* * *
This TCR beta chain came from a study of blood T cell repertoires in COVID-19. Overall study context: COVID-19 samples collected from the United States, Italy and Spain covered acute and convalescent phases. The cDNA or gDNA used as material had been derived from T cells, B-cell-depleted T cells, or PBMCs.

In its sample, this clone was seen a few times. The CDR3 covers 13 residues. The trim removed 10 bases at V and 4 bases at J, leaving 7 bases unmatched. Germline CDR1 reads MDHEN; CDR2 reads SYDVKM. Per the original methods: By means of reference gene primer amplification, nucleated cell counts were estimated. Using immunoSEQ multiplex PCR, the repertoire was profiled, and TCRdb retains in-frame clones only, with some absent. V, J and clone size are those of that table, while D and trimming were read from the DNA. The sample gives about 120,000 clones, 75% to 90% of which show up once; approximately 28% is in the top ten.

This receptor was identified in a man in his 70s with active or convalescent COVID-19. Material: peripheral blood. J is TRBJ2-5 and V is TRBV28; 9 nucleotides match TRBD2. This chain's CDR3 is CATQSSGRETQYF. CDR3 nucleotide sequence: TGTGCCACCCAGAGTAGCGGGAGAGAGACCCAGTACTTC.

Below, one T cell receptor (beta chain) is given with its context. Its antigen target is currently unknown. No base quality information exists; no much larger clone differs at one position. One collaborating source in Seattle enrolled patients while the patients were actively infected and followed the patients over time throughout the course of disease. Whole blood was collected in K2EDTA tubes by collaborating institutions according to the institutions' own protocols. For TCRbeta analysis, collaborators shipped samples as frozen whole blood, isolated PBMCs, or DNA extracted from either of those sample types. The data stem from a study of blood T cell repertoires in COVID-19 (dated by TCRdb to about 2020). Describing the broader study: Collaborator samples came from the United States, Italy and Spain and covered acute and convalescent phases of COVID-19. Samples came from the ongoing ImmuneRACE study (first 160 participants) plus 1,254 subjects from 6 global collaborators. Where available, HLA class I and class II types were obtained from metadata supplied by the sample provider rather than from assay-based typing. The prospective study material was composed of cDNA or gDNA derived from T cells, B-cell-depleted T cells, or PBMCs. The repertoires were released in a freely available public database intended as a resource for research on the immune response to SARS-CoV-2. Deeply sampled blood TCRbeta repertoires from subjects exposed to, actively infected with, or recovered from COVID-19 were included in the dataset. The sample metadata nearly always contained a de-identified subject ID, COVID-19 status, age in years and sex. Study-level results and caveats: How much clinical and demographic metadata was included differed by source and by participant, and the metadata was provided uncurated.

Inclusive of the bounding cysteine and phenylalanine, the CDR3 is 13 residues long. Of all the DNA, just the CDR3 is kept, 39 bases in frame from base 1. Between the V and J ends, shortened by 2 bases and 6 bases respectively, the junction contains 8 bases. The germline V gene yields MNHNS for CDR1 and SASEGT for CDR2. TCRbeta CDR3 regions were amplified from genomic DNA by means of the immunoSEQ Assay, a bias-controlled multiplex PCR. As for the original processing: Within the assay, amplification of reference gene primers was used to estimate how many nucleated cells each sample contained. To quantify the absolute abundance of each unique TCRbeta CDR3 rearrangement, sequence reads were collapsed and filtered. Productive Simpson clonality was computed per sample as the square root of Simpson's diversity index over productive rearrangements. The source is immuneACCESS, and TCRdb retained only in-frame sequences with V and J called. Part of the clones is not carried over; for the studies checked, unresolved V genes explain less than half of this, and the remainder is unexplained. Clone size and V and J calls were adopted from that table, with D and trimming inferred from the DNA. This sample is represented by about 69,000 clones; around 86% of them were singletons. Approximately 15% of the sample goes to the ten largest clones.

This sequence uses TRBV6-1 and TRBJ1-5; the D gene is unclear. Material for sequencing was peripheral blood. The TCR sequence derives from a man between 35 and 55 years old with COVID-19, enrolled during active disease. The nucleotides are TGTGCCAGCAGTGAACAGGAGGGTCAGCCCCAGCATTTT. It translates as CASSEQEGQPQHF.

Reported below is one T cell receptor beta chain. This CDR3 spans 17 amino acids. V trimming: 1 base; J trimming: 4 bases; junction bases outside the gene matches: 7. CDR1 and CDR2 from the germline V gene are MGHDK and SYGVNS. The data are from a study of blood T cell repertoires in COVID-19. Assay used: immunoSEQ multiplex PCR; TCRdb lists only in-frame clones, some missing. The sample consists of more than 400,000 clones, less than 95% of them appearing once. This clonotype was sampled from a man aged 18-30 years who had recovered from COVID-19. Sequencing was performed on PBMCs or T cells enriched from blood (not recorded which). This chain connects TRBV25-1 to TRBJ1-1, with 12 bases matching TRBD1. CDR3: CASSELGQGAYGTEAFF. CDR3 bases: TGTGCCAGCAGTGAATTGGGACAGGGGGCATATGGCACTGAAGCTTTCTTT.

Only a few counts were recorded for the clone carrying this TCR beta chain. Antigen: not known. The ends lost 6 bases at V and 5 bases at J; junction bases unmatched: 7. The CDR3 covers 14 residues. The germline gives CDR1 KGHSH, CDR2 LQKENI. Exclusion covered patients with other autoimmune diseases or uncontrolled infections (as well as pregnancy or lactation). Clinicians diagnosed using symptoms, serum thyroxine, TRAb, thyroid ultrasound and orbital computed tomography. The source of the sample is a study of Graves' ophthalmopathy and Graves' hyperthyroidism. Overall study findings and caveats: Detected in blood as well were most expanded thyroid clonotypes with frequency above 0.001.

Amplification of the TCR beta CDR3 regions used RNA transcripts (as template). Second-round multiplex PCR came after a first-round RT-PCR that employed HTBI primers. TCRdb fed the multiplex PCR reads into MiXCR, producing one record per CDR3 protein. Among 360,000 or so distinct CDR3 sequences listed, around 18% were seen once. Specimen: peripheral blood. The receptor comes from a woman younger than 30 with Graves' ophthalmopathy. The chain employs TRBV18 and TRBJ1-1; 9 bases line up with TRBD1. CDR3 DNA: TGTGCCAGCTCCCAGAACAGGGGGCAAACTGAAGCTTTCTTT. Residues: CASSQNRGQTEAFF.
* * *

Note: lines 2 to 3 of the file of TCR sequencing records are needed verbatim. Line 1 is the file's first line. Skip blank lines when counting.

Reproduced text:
In its sample, this clone was seen a few times. The CDR3 covers 13 residues. The trim removed 10 bases at V and 4 bases at J, leaving 7 bases unmatched. Germline CDR1 reads MDHEN; CDR2 reads SYDVKM. Per the original methods: By means of reference gene primer amplification, nucleated cell counts were estimated. Using immunoSEQ multiplex PCR, the repertoire was profiled, and TCRdb retains in-frame clones only, with some absent. V, J and clone size are those of that table, while D and trimming were read from the DNA. The sample gives about 120,000 clones, 75% to 90% of which show up once; approximately 28% is in the top ten.

This receptor was identified in a man in his 70s with active or convalescent COVID-19. Material: peripheral blood. J is TRBJ2-5 and V is TRBV28; 9 nucleotides match TRBD2. This chain's CDR3 is CATQSSGRETQYF. CDR3 nucleotide sequence: TGTGCCACCCAGAGTAGCGGGAGAGAGACCCAGTACTTC.